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The Problem with the Study of Extremism/Radicalization in Africa – Professor Hussein Solomon

February 4, 2018

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The Problem with the Study of Extremism/Radicalization in Africa

By Hussein Solomon

RIMA Occasional Papers, Volume 6 (2018), Number 3 (February 2018)

Following the 9/11 terrorist atrocity, then President George W. Bush launched his infamous Global War on Terror (GWOT). GWOT gave greater powers to security officials, the curbing of civil liberties, the use of so-called enhanced interrogation techniques and the notorious Guantanamo Bay detention facility. GWOT also witnessed the militarization of US counter-terrorism policy which witnessed military intervention in several countries. Unhappiness with the policy soon bubbled to the surface from security officials and academics – pointing out that the policy was simply not working. Despite increased powers and resources to security officials, terrorism was on the increase. Others also pointed out that military force was the wrong tool, that it seemed that the US was using weapons of war as if it was going to war with another state as opposed to an ideology. Critics also pointed to the fact that GWOT was waging war on a symptom and not on its causes – the ideology allowing for the radicalization of Muslims. Recognizing the ideological imperative behind the terrorist act, the Obama Administration moved away from the GWOT and spoke of Countering Violent Extremism (CVE).

In recent years, discourses on extremism and radicalization have dominated the counter-terrorism field, especially in the African context. To be clear this is a welcome departure from GWOT. It is self-evident that we need to understand processes of radicalization if we intend to root out terrorism. At the same time, the study of extremism and radicalization on the African continent has suffered from being too myopic – attempting to understand the phenomenon at individual level without any reference to the broader structural and historical factors at play in the African context. The renowned expert on terrorism and political violence Alex Schmidt once commented: “A number of analyses have observed that the study of radicalization on the micro-level has, to some extent, become a substitute for a fuller exploration of the causes of violent extremism and terrorism. So long as the circumstances that produce Islamist radicals’ declared grievances are not taken into account, it is inevitable that the Islamist radical will often appear as a `rebel without a cause’. It appears that by excluding potentially politically awkward factors like `counter-productive counter-terrorism’ from research – especially government-funded research – too much weight has been put on the `radicalization’ of individuals and the micro-level as an explanatory variable.”

Any attempt to understand the rise of extremism in North-West Africa without reference to historical precedents will be shallow indeed as the indomitable Marc-Antoine Persouse de Montclos makes clear in his historical survey of jihad in Africa. Consider for instance the jihad embarked upon in the Senegal River Valley in 1673 as well as the jihadi roots of the various Fulani uprisings starting in Futa Jallon in 1725 and ending in Macina in 1818. The formation of the Toucouleur Empire of El Hadj Umar Tall from 1856 to 1861 also had its basis in jihad. The most impressive of these jihads was undoubtedly that of Fulani scholar, Uthman dan Fodio which began in 1804 and established a caliphate which endured until the arrival of the British in 1903.These historical precedents are important as groups like Boko Haram imitate the jihad of Uthman dan Fodio and others.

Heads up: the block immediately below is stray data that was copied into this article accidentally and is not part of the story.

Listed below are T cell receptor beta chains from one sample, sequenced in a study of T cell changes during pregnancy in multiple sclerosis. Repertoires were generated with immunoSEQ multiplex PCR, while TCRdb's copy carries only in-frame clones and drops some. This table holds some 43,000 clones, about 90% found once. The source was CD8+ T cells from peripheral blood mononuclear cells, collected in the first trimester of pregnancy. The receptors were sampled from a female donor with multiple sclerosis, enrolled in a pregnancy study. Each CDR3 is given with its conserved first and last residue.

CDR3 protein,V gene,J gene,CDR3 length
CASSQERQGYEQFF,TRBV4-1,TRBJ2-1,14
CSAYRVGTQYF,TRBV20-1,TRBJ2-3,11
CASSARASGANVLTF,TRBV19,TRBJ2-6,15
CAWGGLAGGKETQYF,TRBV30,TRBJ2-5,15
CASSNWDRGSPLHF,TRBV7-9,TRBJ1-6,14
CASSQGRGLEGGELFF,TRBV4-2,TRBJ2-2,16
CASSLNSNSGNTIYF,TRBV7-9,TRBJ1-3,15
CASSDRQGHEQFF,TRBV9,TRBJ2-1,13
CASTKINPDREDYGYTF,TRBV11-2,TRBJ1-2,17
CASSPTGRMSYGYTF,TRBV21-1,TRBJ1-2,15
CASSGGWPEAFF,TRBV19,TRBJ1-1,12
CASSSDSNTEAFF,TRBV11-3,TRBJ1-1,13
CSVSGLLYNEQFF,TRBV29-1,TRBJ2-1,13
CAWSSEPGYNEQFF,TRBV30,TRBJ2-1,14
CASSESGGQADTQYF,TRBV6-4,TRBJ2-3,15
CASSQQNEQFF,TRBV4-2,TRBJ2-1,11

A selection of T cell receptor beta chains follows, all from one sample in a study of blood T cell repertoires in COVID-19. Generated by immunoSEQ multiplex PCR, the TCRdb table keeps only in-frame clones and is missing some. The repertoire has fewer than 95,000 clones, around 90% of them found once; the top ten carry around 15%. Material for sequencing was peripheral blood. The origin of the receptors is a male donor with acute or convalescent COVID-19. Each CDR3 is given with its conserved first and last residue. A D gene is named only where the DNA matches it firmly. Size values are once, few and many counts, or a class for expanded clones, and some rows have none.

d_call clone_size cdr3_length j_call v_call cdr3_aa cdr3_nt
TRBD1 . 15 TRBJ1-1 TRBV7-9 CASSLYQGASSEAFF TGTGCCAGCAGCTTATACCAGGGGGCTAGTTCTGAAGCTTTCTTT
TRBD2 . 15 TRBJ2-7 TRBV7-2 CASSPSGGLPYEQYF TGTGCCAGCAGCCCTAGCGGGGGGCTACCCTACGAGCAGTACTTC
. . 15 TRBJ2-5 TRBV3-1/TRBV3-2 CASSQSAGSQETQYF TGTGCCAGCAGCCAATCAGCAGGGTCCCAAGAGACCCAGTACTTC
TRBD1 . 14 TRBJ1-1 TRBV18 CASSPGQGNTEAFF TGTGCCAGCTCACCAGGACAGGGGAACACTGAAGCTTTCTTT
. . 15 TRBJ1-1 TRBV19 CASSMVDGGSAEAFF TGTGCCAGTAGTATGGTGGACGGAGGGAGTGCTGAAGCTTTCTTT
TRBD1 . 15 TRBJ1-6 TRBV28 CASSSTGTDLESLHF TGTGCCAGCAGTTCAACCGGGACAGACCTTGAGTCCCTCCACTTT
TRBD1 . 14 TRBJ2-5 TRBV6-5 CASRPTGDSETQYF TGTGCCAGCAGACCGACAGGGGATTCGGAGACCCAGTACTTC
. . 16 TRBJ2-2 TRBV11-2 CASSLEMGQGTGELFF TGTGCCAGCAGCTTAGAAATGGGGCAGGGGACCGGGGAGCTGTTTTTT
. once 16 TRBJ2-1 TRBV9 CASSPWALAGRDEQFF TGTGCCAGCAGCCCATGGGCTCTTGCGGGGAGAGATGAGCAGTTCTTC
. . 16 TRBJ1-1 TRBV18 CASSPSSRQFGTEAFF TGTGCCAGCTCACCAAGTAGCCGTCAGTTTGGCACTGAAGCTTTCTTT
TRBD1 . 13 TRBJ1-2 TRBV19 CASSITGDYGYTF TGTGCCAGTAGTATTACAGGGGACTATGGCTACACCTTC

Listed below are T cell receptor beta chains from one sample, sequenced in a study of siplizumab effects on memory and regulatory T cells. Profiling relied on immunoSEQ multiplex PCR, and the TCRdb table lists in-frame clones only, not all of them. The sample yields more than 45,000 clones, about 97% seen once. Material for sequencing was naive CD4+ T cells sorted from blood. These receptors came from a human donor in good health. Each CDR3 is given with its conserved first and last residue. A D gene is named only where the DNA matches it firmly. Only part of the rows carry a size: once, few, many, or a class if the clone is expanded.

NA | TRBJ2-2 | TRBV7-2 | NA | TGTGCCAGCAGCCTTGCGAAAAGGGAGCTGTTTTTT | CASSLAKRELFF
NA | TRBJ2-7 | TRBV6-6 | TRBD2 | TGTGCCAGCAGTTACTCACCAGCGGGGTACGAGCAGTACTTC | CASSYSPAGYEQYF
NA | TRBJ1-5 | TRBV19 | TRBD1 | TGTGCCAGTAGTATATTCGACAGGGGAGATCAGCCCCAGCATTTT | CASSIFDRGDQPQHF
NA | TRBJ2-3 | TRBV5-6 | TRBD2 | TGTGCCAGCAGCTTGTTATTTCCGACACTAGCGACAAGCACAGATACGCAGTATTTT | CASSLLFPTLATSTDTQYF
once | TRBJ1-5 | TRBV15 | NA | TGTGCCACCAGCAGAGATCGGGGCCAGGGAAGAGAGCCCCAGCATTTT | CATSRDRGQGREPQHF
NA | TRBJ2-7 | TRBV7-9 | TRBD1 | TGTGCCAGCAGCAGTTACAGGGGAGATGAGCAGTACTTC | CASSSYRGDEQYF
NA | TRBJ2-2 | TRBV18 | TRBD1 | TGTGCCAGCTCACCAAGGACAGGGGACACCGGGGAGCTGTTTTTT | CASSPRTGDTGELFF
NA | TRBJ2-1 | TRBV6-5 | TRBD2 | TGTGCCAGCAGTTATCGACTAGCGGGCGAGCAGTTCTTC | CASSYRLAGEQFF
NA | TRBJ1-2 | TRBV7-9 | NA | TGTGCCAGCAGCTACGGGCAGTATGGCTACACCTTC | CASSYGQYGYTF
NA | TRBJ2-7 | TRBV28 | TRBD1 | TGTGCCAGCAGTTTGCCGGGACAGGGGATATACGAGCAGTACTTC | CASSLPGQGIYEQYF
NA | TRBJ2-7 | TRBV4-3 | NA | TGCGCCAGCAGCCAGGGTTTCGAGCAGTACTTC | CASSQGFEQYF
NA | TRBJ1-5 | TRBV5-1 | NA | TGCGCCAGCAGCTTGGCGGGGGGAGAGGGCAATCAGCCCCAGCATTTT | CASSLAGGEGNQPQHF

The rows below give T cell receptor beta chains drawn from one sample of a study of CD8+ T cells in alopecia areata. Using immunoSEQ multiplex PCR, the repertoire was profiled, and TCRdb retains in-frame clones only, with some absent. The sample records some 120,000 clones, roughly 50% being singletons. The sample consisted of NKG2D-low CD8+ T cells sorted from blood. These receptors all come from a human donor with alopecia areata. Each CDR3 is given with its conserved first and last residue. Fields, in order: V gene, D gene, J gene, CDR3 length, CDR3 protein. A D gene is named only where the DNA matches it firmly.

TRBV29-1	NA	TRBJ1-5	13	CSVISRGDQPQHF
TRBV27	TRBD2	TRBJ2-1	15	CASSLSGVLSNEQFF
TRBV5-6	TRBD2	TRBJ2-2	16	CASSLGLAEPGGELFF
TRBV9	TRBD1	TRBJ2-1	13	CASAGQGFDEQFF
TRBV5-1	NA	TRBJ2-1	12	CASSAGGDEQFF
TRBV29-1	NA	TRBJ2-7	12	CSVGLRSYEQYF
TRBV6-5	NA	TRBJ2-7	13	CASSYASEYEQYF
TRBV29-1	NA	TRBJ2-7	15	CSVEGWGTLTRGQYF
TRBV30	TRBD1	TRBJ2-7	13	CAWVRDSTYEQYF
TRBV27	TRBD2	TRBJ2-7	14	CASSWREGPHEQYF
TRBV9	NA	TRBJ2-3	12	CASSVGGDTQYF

No amount of work on CVE and deradicalization on Niger’s Tuaregs will work unless greater attention is paid to the illegitimate nature of the state, Western powers are seeking to prop up. During 2007-2009 in Niger, former president Tandja conducted a policy of genocide against ethnic Tuaregs. According to Jeremy Keenan this negatively affected two million ethnic Tuaregs in varying ways and degrees. Niger’s current president, Mahammadou Issoufou, is no democrat. He was re-elected president in February 2016 after his main opponent was imprisoned and then forced to flee the country for exile. Other opposition leaders boycotted the polls. Ali Idrissa, a Nigerien journalist, notes that the president and his regime enjoy no legitimacy and that the people feel alienated from the political class. As a result, the government routinely uses repressive means to stay in power. Issoufou and his government sees cooperation with Western powers in the fight against terrorism as a means to extend their reign. Whilst providing the US with bases from which to launch drones against terrorists, Issoufou’s regime receives financial assistance from Washington as well as training and arming of his already repressive security apparatus. This financial assistance hardly gets to the ordinary citizen. As Ali Idrissa bluntly states, “We have a super-rich political class and a mass of people who have been abandoned”. At the same time, political resentment breeds insurgency. Given the fact that 94 percent of Nigeriens are Muslims, this insurgency takes on an Islamic flavour. The government then labels this `terrorist’ and gets Western countries to help suppress an often-legitimate opposition. The discourse of terrorism together with a repressive state security apparatus, armed and trained by Western governments, then becomes a self-fulfilling prophecy as moderate Sufi Islam is then replaced by a more radical Salafi Islam.

Context matters and scholars of radicalization have to discuss these structural factors and not just focus on radicalization at an individual level.

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